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What is attention deficit hyperactivity disorder (ADHD)?
ADHD refers to a chronic disorder that initially manifests in childhood and is characterized by hyperactivity, impulsivity, and/or inattention. Not all of those affected by ADHD manifest all three behavioral categories. These symptoms can lead to difficulty in academic, emotional, and social functioning. The diagnosis is established by satisfying specific criteria and may be associated with other neurological, significant behavioral, and/or developmental/learning disabilities. Therapy may consider the use of medication, behavioral therapy, and adjustments in day-to-day lifestyle activities. Studies in the United States indicates approximately 8%-10% of children satisfy diagnostic criteria for ADHD. ADHD is, therefore, one of the most common disorders of childhood. ADHD occurs two to four times more commonly in boys than girls (male to female ratio 4:1 for the predominantly hyperactive type vs. 2:1 for the predominantly inattentive type). While previously believed to be "outgrown" by adulthood, current opinion indicates that many children will continue throughout life with symptoms that may affect both occupational and social functioning. What is the cause of ADHD?
The cause of ADHD has not been fully defined. One theory springs from observations regarding variation in functional brain imagining studies between those with and without symptoms. Similar variations have been shown in studies of the structure of the brain of affected and non-affected individuals. Animal studies have demonstrated differences in the chemistry of brain transmitters involved with judgment, impulse control, alertness, planning, and mental flexibility. A genetic predisposition has been demonstrated in (identical) twin and sibling studies. If one identical twin is diagnosed with ADHD, there is at 92% probability of diagnosis with the twin sibling. When comparing nonidentical twin sibling subjects, the probability falls to 33%. (Overall population incidence is 8%-10% in the U.S., as described above.) What are the symptoms of ADHD?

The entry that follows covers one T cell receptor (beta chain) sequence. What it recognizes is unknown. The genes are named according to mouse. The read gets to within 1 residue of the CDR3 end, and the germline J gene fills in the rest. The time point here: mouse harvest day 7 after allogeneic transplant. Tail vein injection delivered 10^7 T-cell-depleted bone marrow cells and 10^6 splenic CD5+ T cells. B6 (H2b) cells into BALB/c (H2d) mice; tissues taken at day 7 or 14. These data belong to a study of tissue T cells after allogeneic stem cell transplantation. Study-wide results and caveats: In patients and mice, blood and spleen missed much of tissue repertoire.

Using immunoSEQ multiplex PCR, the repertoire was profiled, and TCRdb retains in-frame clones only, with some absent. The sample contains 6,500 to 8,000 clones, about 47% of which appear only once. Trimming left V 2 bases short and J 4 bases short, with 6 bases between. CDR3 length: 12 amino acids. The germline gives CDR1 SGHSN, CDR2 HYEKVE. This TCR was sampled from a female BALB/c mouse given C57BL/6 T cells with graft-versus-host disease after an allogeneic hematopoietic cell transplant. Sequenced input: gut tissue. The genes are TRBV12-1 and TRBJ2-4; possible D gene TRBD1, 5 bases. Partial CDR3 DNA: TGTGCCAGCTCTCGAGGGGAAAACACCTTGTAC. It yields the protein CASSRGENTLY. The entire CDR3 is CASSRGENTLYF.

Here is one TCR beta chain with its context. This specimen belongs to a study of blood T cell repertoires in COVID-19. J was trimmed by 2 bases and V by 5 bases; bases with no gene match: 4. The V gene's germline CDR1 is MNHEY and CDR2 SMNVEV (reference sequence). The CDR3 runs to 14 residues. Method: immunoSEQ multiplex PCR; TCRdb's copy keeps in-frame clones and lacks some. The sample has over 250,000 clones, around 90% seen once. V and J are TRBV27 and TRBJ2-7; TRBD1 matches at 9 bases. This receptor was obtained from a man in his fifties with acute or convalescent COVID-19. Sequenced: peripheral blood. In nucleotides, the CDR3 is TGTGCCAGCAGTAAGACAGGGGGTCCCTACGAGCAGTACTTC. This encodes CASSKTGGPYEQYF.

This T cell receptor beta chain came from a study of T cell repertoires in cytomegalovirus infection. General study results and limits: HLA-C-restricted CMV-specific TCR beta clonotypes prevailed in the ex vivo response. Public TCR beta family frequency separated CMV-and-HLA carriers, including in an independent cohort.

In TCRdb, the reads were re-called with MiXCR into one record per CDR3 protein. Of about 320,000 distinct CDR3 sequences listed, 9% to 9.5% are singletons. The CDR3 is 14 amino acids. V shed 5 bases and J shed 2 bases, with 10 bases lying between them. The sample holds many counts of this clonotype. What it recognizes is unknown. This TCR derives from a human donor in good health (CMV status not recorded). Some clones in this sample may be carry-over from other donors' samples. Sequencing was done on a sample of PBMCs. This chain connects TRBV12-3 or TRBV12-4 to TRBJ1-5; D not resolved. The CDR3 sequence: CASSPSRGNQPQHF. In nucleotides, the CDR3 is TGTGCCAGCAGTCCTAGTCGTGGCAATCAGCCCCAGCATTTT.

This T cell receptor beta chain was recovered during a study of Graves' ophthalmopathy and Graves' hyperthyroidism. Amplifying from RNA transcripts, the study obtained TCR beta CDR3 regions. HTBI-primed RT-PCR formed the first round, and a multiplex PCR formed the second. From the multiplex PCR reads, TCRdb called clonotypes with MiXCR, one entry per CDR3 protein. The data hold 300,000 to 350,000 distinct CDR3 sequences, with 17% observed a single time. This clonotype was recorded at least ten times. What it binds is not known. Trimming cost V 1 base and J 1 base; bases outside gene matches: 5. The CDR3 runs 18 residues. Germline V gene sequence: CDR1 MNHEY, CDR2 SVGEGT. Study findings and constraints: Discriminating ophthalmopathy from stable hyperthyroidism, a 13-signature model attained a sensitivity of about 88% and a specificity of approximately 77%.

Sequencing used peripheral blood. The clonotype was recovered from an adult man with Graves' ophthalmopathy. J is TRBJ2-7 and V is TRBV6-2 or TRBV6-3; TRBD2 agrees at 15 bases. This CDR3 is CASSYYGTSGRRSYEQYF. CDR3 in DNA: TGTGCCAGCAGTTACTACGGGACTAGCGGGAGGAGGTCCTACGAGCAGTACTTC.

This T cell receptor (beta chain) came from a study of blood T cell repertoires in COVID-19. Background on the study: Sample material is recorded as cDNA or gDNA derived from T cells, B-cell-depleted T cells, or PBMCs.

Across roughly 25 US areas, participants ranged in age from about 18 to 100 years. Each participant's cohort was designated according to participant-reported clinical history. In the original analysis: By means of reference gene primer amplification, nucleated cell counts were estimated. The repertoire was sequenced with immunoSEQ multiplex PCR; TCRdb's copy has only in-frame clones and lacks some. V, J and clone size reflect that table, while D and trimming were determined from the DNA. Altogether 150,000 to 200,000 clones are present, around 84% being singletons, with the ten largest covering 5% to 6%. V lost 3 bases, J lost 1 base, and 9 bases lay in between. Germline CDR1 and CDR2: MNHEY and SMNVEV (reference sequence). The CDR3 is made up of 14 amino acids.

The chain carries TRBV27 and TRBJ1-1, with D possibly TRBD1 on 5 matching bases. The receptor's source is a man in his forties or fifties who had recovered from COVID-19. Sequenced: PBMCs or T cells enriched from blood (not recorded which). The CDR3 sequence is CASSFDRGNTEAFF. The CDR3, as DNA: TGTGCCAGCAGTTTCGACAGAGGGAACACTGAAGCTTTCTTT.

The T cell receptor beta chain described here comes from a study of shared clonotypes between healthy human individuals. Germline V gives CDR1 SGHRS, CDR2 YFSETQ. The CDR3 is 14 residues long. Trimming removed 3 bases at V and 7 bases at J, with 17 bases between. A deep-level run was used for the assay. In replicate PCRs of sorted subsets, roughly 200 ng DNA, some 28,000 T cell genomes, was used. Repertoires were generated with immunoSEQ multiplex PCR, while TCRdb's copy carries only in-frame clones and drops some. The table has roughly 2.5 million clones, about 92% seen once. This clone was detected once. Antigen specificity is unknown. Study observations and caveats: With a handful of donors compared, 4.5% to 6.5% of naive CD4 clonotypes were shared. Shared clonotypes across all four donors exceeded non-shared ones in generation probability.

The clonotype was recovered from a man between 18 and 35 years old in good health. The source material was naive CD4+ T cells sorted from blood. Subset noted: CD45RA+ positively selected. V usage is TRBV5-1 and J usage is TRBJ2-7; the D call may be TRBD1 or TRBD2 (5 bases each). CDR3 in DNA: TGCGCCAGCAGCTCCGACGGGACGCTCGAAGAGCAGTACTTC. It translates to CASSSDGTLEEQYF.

The diagnostic criteria for ADHD are outlined in the Diagnostic and Statistical Manual of Mental Health, 4th ed. (DSM-IV). All of the symptoms of inattention, hyperactivity, and impulsivity must have persisted for at least six months to a degree that is maladaptive and inconsistent with the developmental level of the child. Inattention:
 The child often fails to give close attention to details or makes careless mistakes in schoolwork,  The child often has difficulty sustaining attention in tasks or play activities.  The child often does not seem to listen when spoken to directly.  The child often does not follow through on instructions and fails to finish schoolwork, chores, or duties in the workplace (not due to oppositional behavior or failure to understand instructions).  The child often has difficulty organizing tasks and activities  The child often avoids, dislikes, or is reluctant to engage in tasks that require sustained mental effort (such as schoolwork or homework).  The child often loses things necessary for tasks or activities (for example, toys, school  The child is often easily distracted by extraneous stimuli.  The child is often forgetful in daily activities. Hyperactivity:
 The child often fidgets with his/her hands or feet or squirms in his/her seat.  The child often leaves his/her seat in the classroom or in other situations in which remaining  The child often runs about or climbs excessively in situations in which it is inappropriate.  The child often has difficulty playing or engaging in leisure activities quietly.  The child often talks excessively. Impulsivity:
 The child often blurts out answers before questions have been completed.  The child often has difficulty awaiting his/her turn.  The child often interrupts or intrudes on others (for example, butts into conversations or games). In addition, some hyperactive, impulsive, or inattention symptoms that cause present difficulties were present before 7 years of age and are present in two or more settings (at school [or work] or at home). There must be clear evidence of significant impairment in social, academic, or occupational functioning. And the symptoms are not entirely caused by another severe physical disorder (for example, severe illness associated with chronic pain) or mental disorder (for example, schizophrenia, other psychotic disorders, severe disabling mood disorders, etc.). Inattention symptoms are most likely to manifest about at 8 to 9 years of age and commonly are lifelong. The "delay" in onset of inattentive symptoms may reflect its more subtle nature (vs. hyperactivity) and/or variability in the maturation of cognitive development. Hyperactivity symptoms are usually obvious by 5 years of age and peak in severity between 7 to 8 years of age. With maturation, these behaviors progressively decline and often have been "outgrown" by adolescence. Impulsive behaviors are commonly linked to hyperactivity and also peak about 7 to 8 years of age; however, unlike their hyperactive counterpart, impulsivity issues remain well into adulthood. Impulsive adolescents are more likely to experiment with high-risk behaviors (drugs, sexual, driving, etc). Impulsive adults have a higher rate of financial mismanagement (impulse buying, gambling, etc.) How is ADHD diagnosed?